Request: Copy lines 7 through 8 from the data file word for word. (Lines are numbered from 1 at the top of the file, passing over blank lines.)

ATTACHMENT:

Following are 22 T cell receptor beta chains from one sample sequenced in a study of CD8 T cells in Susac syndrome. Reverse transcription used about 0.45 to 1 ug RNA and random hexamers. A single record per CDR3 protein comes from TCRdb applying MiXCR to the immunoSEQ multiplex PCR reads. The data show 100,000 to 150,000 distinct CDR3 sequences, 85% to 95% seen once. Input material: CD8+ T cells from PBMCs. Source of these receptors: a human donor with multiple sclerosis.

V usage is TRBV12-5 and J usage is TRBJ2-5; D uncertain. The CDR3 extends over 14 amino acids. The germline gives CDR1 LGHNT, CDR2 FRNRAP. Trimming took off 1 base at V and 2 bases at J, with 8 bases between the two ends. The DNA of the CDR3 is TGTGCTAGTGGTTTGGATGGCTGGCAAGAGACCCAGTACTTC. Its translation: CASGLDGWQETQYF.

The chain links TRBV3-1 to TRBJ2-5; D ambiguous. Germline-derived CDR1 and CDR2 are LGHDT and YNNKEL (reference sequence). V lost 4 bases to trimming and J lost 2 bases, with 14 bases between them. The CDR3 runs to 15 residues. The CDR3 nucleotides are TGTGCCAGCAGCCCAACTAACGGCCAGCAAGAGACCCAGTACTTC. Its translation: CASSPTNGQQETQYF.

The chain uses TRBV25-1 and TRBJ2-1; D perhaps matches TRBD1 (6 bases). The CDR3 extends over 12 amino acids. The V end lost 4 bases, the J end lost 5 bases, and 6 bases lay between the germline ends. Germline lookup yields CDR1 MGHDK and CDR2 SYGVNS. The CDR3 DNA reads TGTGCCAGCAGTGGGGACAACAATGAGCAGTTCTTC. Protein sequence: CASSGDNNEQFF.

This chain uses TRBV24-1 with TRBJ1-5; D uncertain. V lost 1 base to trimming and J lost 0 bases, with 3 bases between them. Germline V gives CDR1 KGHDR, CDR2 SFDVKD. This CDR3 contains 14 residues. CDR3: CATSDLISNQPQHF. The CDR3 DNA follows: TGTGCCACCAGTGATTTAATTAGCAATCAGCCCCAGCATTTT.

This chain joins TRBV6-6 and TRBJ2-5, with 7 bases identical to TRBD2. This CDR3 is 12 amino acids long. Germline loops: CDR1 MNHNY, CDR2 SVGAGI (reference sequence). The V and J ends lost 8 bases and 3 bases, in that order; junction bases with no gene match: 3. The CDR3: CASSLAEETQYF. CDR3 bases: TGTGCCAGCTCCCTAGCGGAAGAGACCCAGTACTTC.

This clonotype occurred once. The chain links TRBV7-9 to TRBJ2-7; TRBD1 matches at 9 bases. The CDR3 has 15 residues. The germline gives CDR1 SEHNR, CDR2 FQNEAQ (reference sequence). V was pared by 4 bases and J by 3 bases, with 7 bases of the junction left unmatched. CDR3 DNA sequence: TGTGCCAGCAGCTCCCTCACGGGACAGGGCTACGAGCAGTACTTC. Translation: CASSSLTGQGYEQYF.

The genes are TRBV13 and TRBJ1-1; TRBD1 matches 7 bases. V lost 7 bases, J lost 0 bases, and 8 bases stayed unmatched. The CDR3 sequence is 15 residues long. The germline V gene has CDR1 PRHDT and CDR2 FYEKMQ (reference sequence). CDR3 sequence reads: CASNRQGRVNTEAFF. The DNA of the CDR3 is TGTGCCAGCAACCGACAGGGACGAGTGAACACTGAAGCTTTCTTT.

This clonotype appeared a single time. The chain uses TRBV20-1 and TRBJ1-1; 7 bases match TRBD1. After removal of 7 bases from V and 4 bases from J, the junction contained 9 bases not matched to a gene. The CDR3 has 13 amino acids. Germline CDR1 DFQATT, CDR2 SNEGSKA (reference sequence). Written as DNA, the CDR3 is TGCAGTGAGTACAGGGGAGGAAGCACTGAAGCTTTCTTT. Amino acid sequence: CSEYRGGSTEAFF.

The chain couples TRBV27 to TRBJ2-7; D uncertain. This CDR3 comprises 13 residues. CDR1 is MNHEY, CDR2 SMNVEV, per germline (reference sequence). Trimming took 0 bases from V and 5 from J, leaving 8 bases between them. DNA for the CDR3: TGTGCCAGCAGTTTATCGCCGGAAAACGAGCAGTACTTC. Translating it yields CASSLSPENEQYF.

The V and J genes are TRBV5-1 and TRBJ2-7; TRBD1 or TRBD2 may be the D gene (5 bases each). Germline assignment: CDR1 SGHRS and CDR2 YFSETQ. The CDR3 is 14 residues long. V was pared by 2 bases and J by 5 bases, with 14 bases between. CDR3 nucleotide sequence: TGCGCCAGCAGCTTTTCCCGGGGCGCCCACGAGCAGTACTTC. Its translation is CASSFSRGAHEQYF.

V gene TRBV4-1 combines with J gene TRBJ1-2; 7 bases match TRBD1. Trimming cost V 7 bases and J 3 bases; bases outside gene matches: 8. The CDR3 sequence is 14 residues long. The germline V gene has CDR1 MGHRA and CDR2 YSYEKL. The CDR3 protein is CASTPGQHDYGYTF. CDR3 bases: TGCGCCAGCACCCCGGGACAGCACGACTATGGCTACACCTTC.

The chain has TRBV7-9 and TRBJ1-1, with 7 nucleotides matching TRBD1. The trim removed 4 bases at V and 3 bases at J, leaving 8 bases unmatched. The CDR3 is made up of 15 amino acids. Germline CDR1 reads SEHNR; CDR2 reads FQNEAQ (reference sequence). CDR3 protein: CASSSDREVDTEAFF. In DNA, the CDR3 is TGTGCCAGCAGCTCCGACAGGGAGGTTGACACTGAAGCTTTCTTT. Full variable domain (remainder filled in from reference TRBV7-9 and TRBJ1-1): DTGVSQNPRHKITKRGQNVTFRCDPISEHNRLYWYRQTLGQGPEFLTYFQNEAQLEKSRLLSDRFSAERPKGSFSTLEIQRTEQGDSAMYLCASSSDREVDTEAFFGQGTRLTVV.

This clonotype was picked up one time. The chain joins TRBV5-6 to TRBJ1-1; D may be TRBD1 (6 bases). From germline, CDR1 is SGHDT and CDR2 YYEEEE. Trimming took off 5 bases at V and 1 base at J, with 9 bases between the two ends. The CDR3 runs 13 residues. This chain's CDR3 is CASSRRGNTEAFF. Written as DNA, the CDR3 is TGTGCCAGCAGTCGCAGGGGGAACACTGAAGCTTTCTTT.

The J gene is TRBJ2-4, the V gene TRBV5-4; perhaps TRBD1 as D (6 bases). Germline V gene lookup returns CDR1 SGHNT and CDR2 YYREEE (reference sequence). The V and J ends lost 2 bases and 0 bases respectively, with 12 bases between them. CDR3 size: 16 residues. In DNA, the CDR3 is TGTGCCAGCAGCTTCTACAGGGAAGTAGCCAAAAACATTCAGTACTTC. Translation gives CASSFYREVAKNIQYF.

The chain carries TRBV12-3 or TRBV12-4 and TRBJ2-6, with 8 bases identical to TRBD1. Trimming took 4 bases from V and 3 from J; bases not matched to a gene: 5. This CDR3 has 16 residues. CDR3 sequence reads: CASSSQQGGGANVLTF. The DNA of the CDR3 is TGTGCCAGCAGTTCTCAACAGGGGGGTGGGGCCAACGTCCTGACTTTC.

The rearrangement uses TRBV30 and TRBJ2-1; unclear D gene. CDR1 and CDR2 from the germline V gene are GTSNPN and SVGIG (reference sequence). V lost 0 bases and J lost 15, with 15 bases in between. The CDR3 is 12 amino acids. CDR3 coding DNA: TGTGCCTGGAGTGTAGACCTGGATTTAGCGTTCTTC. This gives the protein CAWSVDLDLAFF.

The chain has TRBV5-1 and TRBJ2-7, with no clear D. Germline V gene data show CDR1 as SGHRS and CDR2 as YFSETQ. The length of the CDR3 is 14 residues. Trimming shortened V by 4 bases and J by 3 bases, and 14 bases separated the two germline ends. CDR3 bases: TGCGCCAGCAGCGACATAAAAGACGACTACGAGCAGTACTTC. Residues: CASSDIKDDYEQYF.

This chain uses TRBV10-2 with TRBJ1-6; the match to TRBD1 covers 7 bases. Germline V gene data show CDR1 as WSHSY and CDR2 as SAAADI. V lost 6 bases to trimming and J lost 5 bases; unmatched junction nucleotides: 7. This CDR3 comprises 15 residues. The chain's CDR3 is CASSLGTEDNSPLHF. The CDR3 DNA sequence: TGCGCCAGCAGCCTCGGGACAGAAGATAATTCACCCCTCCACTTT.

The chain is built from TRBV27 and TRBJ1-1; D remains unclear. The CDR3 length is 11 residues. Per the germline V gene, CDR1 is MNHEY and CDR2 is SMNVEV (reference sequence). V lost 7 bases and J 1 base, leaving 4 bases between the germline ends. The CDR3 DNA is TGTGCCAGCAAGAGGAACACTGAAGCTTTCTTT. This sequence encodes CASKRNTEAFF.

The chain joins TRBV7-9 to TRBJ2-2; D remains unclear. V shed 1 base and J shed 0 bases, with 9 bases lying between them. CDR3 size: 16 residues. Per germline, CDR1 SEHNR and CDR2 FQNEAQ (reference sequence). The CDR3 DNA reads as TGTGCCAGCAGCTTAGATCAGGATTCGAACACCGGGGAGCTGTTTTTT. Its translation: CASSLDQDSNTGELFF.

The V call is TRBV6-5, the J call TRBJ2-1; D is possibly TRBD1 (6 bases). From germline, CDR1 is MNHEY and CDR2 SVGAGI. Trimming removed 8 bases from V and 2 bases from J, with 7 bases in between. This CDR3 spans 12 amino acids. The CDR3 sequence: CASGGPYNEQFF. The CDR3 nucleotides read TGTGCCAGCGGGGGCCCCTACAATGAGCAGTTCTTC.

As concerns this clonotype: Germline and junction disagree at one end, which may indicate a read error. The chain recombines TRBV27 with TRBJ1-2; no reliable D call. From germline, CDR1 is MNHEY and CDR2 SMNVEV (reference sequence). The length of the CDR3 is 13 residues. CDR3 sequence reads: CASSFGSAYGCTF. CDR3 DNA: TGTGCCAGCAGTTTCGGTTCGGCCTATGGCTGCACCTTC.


This clonotype occurred once. The chain links TRBV7-9 to TRBJ2-7; TRBD1 matches at 9 bases. The CDR3 has 15 residues. The germline gives CDR1 SEHNR, CDR2 FQNEAQ (reference sequence). V was pared by 4 bases and J by 3 bases, with 7 bases of the junction left unmatched. CDR3 DNA sequence: TGTGCCAGCAGCTCCCTCACGGGACAGGGCTACGAGCAGTACTTC. Translation: CASSSLTGQGYEQYF.

The genes are TRBV13 and TRBJ1-1; TRBD1 matches 7 bases. V lost 7 bases, J lost 0 bases, and 8 bases stayed unmatched. The CDR3 sequence is 15 residues long. The germline V gene has CDR1 PRHDT and CDR2 FYEKMQ (reference sequence). CDR3 sequence reads: CASNRQGRVNTEAFF. The DNA of the CDR3 is TGTGCCAGCAACCGACAGGGACGAGTGAACACTGAAGCTTTCTTT.